The Teachers’ union is clear: since dues are paid by teachers, not by kids or parents, the union’s job is to protect and increase teachers’ salaries and seniority.
I love good teachers. I come from a family of teachers. My life has been crucially enriched by teachers. I teach.
But I won’t support the teachers’ unions focus only on salary and seniority. There’s something simple the union can do to protect its own members and to get my support.
Everyone involved in schools knows there’s a problem. Everyone points fingers at everyone else but no one takes the obvious actions. Why wait until there’s another killing or another suicide before they act?
Sometimes I get mad enough to want to see the bullies and the adults’ people’s pictures in the post office among the most wanted, or on television, so we can recognize the slackers when we see them at the supermarket. Who do I fault?
Legislators and school board members: How can they not have laws and policies? I know there are lots of problems writing good laws and crafting effective policies, but if they’re not up to the task, resign and let us get some adults who can. We all know that if their kids were targeted, they’d spring into action.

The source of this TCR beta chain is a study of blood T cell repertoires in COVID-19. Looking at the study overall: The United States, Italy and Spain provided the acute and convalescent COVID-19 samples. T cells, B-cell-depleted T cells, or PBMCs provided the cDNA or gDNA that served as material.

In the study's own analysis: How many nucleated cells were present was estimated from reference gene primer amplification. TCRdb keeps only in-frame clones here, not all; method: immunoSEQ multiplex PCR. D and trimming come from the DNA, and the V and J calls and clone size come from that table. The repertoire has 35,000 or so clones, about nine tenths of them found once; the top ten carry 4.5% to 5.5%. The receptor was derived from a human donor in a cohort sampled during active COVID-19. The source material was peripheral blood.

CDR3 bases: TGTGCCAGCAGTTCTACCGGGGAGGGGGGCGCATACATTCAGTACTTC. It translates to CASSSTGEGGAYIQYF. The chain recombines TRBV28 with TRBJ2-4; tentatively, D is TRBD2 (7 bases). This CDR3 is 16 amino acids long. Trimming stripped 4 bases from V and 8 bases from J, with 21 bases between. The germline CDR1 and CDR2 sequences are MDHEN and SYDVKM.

The teachers’ union: I’m appalled that the union isn’t leading the fight (read, “spending their lobbying dollars”) to make legislators pass laws and school boards implement strong policies to empower and protect teachers when they intervene. They have all the evidence they need to act.
According to the article in the Dallas News, “Rena Honea, president of Dallas teachers association Alliance-AFT, says, ‘Teachers have intervened in the past. They have been injured. They have not been able to return to work. They have been reprimanded for intervening. So there is a huge question mark as to what's truly appropriate. Teachers who have intervened in the past have found themselves on the ground, suffering from sometimes serious injuries, a 2008 story by Tawnell Hobbs found. She found that assaults by students on Dallas ISD employees and volunteers had more than doubled over a 5-year span from 147 incidents in 2002-03 to 312 in 2006-07, according to district statistics.